WHO Approves Two New COVID-19 Treatments Amid Rising Omicron Cases
Arthritis drug 'baricitinib', when used with corticosteroids to treat critical cases, showed better survival rates.
The World Health Organization (WHO) gave the nod to two new COVID-19 treatments on Friday, 14 September.
The news comes as Omicron cases have led to a spike in infections across the world. The WHO predicts that half of Europe will be infected with the virus by March.
The WHO added that the arthritis drug 'baricitinib', when used with corticosteroids to treat severe or critical COVID patients, showed better survival rates and reduced the need for ventilators.
In their recommendation in The BMJ, WHO experts recommended synthetic antibody treatment 'sotrovimab' for people with non-serious COVID, at the highest risk of hospitalisation, such as the elderly, and people with chronic diseases like diabetes.
Sotrovimab's benefits for people not at risk of hospitalisation were seen insignificant and the WHO said its effectiveness against new variants, including Omicron, was "still uncertain."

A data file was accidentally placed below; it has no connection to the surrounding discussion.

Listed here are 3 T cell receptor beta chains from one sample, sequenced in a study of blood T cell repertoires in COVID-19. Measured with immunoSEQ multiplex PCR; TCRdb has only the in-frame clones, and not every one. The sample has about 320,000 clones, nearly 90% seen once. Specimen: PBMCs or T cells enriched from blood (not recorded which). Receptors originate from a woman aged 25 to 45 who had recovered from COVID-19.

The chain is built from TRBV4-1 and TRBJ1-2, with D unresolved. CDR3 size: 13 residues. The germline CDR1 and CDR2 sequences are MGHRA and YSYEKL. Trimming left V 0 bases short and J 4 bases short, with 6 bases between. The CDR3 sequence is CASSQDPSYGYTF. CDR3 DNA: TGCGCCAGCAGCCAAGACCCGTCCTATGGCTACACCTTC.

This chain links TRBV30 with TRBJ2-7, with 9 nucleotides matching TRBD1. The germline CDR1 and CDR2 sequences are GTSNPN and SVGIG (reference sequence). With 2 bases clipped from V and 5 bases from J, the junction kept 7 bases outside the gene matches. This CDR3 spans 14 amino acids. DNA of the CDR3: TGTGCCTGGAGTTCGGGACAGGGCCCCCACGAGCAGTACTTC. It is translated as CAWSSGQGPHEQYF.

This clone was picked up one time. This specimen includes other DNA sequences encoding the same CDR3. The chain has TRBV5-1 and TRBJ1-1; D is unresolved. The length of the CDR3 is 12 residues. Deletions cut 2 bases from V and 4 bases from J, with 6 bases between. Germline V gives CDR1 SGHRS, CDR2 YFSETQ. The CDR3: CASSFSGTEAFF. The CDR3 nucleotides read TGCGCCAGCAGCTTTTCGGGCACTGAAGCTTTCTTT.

Only three other treatments for COVID-19 have received WHO approval, starting with corticosteroids for severely ill patients.
Corticosteroids are affordable, widely available and combat inflammation that commonly accompanies severe cases.
Arthritis drugs tocilizumab and sarilumab, endorsed by the WHO in July, suppress a dangerous overreaction of the immune system to the SARS-CoV-2 virus.
"When both are available, choose one based on issues including cost and clinician experience," the guidelines say.
(With inputs from NDTV)
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